It should be noted that 13...Be6 runs into 14.g4 Ne7 15.Nd4, when the usefulness of an early h2-h3 becomes apparent, while; 13...Be7 Ostos-Beliavsky, Caracas 1976, continued 14.Ne2 Rd8 (14...c5 and White could gain the advantage after 15.g4! (while in the game it was 15.Nf4?! g5 16.Nh5 c5 17.g4 Bc6! and Beliavsky captured the initiative.) 15...Nh4 16.Nxh4 Bxh4 17.e6! Bxe6 18.Bxg7. 15.Nf4 Bc6 16.Nd5 Kb7 17.c4 with a position not unlike that which occured later on in Kasparov-Kramnik) and now, instead of 15.Nf4 g5 16.Nh5 c5 17.g4 Bc6, White could continue 15.g4 Nh4 16.Nxh4 Bxh4 17.e6! Bxe6 18.Bxg7 with a definite advantage.

Grandmaster Shipov, in his notes to the game on Kasparov's Internet site, correctly mentions that in general it is dangerous for Black to develop his bishop on e7, because White is then often able to engineer a successful breakthrough with e5-e6.]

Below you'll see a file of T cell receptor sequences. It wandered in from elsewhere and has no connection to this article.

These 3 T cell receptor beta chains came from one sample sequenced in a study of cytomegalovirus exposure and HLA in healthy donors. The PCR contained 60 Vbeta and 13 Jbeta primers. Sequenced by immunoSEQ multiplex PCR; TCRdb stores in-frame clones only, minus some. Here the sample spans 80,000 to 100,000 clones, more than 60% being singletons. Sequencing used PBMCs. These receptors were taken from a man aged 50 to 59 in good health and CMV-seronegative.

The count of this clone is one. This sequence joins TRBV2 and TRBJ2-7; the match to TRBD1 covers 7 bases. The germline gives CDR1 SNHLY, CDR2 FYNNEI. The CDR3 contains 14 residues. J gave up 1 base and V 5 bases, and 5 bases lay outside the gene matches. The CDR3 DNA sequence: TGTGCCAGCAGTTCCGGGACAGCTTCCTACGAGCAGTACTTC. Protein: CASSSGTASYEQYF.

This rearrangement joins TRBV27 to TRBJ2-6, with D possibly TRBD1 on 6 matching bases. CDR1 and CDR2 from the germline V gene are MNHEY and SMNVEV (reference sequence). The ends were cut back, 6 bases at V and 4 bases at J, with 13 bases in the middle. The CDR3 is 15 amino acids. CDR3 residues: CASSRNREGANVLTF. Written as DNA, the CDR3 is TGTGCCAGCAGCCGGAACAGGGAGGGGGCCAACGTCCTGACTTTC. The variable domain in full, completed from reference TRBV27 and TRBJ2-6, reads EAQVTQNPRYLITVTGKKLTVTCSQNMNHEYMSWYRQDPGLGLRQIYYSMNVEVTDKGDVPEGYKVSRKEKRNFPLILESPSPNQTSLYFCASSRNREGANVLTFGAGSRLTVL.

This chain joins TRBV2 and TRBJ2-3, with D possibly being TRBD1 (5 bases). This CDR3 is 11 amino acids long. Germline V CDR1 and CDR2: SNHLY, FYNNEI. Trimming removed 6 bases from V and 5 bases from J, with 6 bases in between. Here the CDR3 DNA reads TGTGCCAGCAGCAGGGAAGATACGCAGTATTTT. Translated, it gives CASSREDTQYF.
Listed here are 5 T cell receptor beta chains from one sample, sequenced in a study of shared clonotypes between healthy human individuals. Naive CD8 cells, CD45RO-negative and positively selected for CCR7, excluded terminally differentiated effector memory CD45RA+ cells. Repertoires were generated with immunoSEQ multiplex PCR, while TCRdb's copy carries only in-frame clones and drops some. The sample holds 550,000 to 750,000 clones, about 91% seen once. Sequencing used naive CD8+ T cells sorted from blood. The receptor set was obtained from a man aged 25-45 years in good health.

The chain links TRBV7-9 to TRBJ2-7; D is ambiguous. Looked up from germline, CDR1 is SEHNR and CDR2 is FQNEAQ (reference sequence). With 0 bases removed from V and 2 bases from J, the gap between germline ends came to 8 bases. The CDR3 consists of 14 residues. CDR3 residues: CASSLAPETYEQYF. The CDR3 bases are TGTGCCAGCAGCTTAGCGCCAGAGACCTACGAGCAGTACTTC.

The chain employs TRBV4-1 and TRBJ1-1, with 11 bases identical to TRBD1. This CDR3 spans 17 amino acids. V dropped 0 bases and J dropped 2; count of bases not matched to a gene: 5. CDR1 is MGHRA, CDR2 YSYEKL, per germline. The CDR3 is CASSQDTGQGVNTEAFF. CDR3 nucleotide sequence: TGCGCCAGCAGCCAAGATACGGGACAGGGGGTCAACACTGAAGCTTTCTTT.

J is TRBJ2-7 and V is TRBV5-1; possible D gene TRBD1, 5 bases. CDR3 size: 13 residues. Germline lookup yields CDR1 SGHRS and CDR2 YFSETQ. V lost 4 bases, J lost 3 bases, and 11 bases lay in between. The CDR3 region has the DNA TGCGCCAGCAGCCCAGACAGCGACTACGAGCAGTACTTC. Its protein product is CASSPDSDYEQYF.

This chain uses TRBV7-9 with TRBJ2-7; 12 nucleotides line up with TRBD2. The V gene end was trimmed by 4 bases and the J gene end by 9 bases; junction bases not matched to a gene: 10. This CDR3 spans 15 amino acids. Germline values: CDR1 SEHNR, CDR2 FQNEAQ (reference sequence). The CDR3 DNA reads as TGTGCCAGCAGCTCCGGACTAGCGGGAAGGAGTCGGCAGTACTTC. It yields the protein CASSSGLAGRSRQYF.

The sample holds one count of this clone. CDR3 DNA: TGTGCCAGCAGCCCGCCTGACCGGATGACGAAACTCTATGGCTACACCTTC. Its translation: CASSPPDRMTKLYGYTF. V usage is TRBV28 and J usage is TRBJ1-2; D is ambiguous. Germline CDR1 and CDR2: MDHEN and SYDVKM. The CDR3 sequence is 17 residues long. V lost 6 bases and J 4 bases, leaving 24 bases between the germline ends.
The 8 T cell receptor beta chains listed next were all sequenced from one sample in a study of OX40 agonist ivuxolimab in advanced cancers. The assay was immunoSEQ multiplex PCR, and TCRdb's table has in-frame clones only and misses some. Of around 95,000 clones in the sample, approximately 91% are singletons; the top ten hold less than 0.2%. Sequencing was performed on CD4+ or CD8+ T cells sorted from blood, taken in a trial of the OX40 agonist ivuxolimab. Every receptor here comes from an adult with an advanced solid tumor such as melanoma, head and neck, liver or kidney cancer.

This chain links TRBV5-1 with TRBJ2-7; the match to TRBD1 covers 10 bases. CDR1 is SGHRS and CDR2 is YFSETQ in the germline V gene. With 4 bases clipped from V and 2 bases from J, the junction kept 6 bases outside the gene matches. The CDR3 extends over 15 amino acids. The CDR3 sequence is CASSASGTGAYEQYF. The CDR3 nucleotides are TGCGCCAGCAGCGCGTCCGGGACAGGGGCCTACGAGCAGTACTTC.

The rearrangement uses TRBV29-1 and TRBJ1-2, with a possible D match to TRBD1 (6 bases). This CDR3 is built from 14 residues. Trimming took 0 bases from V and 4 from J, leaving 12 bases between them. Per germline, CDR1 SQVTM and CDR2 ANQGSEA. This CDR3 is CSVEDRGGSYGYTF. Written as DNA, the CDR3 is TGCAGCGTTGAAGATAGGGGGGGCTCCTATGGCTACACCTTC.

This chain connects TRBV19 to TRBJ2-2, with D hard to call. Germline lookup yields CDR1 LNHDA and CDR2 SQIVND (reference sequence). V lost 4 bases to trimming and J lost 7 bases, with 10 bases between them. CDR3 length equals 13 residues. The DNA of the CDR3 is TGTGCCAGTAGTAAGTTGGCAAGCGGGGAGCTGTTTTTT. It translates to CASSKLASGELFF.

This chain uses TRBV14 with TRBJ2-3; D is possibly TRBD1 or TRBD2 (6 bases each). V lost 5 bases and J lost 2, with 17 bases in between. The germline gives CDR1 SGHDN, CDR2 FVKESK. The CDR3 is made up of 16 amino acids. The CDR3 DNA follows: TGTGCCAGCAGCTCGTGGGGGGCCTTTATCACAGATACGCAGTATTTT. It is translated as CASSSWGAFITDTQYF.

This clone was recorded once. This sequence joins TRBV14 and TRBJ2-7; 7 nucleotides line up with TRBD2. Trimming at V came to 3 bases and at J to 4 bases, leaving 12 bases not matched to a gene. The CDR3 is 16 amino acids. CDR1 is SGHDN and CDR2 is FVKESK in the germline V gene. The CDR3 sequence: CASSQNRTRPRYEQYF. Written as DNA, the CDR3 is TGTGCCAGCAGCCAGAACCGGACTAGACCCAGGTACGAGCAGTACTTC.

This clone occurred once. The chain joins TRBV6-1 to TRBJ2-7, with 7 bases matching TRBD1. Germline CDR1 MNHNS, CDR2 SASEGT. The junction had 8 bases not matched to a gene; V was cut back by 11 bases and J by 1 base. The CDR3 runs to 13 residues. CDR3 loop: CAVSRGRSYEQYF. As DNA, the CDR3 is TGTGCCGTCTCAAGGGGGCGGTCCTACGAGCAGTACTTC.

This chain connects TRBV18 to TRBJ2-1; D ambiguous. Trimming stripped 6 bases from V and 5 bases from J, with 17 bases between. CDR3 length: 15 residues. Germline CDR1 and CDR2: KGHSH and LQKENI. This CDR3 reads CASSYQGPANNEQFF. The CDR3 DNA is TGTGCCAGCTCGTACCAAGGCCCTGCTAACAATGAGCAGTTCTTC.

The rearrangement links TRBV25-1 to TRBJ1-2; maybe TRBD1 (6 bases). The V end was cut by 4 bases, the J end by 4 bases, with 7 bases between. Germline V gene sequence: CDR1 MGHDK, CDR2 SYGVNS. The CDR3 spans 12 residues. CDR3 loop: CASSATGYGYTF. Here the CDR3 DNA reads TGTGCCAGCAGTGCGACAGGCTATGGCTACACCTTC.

14.Ne2
[Apparently Kasparov needed approximately 15 minutes for this move, an indication that he either has difficulties in forming a long-term plan or he still needs to adjust his ideas to Kramnik's novelty.]

14...Ng6
[14...c5 would be premature, as after 15.Nf4 Black might not be able to complete his development in a satisfactry way. A typical continuation then is 15...Ng6 16.e6 (much better than 16.Nxg6 fxg6 and...Bd7-e6, with a white-square blockade) 16...Bxe6 (Black cannot afford 16...Nxf4 17.exd7+ Kd8 18.Ne5) 17.Nxe6 fxe6 18.Rfe1 Nf4 (or 18...Bd6 19.Rxe6 Nf4 20.Re4 with the twin threats 21.Rxd6 and 21.Bxg7) 19.h4, when the simple push 20.g3 will create insurmaountable problems.]

15.Ne1